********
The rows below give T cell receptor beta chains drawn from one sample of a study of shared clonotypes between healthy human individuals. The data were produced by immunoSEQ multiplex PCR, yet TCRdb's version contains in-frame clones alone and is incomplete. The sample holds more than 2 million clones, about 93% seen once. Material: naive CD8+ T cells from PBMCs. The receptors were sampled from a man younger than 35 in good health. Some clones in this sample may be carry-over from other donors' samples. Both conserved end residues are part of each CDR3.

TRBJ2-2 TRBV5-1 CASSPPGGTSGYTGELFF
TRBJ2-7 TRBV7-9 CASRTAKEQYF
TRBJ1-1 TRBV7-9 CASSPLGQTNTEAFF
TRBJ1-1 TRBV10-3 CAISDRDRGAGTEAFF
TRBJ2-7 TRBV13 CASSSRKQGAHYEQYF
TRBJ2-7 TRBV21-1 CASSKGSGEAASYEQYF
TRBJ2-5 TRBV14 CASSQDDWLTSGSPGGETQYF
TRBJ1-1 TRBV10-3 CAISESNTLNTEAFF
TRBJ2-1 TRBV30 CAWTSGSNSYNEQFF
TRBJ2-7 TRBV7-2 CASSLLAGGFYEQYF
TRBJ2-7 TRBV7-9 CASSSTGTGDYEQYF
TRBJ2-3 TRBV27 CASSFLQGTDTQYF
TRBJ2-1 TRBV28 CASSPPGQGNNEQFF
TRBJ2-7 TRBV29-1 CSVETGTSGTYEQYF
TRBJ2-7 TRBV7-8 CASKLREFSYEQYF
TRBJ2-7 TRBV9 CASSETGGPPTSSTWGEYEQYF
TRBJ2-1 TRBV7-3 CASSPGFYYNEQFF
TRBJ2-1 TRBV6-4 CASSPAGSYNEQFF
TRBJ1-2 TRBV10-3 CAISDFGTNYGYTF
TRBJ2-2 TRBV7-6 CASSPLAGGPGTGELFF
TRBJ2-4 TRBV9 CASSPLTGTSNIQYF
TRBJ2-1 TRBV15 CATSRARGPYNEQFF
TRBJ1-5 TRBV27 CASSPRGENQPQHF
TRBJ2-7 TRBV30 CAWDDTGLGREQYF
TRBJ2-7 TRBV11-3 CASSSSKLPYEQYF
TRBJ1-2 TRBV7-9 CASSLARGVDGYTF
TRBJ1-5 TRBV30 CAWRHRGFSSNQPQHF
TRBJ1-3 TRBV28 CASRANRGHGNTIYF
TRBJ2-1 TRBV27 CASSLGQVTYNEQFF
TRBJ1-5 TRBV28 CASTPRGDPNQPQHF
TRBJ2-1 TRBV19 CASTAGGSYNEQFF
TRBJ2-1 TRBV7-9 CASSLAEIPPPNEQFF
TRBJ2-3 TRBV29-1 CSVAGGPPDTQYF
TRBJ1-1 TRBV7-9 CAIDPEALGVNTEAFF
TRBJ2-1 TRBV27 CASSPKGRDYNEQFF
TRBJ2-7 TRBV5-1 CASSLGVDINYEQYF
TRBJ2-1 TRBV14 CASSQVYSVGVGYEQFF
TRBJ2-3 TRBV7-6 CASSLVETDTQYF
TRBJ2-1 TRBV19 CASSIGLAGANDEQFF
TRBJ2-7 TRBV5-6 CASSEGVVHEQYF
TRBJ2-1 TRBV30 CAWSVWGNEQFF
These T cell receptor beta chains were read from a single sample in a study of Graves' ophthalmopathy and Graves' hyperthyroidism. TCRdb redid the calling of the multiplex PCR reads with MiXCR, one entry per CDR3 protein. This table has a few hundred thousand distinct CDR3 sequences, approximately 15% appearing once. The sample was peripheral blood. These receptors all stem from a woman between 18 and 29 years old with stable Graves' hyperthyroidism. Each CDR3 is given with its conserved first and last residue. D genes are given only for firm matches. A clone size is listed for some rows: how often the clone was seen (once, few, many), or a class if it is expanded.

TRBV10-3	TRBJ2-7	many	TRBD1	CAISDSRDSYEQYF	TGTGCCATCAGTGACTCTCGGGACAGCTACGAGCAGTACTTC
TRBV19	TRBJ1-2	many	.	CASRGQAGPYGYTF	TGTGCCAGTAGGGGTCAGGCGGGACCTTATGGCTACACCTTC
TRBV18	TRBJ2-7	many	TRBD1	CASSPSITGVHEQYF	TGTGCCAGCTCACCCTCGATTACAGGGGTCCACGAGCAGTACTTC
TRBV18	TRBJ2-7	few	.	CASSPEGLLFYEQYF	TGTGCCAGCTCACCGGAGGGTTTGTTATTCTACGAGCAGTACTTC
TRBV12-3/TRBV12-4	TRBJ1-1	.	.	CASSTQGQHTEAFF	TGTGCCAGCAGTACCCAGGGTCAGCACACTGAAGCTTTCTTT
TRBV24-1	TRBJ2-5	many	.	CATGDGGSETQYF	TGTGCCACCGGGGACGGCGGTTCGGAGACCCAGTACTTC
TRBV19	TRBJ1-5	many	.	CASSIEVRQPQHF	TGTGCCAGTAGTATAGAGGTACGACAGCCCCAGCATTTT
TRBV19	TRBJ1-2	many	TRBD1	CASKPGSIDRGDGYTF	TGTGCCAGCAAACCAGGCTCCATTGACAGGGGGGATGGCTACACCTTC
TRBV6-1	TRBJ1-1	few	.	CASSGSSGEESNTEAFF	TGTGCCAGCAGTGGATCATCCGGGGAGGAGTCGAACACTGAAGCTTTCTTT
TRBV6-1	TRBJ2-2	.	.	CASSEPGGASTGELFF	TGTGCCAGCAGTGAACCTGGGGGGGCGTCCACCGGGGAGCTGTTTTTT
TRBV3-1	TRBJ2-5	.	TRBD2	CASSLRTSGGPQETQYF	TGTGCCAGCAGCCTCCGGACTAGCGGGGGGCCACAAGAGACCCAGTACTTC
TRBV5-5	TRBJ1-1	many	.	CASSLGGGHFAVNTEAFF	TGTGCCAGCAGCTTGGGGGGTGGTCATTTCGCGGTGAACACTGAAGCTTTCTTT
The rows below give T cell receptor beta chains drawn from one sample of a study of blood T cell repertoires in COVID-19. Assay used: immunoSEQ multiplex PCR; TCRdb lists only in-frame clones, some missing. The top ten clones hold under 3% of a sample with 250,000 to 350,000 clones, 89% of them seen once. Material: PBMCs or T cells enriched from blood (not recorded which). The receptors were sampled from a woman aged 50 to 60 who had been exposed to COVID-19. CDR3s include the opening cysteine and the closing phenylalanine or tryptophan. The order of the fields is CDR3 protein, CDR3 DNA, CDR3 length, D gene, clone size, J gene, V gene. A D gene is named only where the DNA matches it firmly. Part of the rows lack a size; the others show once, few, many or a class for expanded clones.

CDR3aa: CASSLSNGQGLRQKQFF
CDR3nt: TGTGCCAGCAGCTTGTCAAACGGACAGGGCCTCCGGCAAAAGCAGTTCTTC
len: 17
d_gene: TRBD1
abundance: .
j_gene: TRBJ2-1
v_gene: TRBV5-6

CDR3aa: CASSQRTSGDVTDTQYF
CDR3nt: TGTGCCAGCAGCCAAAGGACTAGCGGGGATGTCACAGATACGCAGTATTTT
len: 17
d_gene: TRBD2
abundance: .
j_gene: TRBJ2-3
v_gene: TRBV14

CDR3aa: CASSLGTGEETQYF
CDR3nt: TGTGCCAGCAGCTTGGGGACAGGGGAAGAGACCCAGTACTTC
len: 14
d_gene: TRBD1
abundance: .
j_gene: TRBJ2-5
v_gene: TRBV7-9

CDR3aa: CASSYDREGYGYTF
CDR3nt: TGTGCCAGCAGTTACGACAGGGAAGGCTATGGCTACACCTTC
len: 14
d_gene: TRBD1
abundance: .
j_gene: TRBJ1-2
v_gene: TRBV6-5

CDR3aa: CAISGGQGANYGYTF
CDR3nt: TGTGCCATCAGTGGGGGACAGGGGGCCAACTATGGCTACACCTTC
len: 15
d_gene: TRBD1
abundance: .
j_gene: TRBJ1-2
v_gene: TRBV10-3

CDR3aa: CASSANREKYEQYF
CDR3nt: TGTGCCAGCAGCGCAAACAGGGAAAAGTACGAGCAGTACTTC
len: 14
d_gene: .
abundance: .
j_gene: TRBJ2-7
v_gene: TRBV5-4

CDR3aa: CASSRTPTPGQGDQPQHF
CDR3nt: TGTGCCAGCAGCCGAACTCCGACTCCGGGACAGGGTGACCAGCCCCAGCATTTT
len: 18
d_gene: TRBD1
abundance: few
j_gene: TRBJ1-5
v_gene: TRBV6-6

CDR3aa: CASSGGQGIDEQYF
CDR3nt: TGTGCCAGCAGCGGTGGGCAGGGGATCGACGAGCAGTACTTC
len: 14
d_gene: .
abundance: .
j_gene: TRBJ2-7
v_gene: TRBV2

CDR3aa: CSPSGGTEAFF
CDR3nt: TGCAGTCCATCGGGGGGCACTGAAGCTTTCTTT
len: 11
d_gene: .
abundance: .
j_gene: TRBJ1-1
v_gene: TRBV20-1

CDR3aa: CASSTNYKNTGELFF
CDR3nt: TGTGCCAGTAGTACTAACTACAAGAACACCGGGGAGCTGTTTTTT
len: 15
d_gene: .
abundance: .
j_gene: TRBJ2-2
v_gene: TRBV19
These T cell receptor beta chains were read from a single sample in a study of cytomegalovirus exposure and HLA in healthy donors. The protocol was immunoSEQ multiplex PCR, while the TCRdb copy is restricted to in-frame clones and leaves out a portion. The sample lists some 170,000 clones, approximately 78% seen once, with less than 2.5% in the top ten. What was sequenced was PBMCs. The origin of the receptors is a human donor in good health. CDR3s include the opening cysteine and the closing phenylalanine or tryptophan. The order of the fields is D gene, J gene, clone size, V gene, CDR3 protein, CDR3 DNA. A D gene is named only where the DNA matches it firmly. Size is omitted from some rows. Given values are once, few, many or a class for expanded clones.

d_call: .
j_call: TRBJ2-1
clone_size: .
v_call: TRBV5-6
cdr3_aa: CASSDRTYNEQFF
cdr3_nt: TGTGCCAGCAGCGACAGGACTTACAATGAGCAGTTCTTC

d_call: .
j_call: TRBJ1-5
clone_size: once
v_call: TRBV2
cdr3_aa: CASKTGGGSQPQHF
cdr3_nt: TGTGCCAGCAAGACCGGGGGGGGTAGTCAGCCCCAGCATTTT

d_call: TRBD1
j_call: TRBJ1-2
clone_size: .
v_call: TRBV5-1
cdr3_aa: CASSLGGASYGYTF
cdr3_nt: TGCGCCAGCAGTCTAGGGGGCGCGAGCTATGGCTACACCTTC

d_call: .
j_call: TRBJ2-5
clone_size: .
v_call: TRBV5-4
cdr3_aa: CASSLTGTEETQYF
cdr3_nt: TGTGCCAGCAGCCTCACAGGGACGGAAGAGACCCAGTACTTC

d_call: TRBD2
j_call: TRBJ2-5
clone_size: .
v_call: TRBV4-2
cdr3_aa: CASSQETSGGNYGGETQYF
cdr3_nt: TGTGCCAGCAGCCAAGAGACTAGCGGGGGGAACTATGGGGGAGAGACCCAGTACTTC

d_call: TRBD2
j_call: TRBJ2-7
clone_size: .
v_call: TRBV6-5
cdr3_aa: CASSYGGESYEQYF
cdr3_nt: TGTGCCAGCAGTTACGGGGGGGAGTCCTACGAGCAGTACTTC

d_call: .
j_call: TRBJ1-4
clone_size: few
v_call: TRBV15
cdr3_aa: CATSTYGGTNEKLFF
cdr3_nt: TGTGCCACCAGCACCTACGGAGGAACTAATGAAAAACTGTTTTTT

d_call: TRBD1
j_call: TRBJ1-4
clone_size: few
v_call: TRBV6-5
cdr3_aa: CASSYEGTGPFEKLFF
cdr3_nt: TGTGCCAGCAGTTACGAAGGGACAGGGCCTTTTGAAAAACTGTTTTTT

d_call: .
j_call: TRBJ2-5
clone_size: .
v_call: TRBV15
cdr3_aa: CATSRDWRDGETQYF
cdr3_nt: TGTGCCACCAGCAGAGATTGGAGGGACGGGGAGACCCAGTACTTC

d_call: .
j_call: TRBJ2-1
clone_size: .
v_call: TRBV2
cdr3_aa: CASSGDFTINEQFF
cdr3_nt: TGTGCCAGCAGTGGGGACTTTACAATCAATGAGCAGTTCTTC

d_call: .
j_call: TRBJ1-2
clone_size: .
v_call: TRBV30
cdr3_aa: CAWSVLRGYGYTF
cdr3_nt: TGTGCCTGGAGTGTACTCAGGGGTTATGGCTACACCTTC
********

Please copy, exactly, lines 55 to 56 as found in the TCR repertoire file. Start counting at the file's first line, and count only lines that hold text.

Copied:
TRBV5-5	TRBJ1-1	many	.	CASSLGGGHFAVNTEAFF	TGTGCCAGCAGCTTGGGGGGTGGTCATTTCGCGGTGAACACTGAAGCTTTCTTT
The rows below give T cell receptor beta chains drawn from one sample of a study of blood T cell repertoires in COVID-19. Assay used: immunoSEQ multiplex PCR; TCRdb lists only in-frame clones, some missing. The top ten clones hold under 3% of a sample with 250,000 to 350,000 clones, 89% of them seen once. Material: PBMCs or T cells enriched from blood (not recorded which). The receptors were sampled from a woman aged 50 to 60 who had been exposed to COVID-19. CDR3s include the opening cysteine and the closing phenylalanine or tryptophan. The order of the fields is CDR3 protein, CDR3 DNA, CDR3 length, D gene, clone size, J gene, V gene. A D gene is named only where the DNA matches it firmly. Part of the rows lack a size; the others show once, few, many or a class for expanded clones.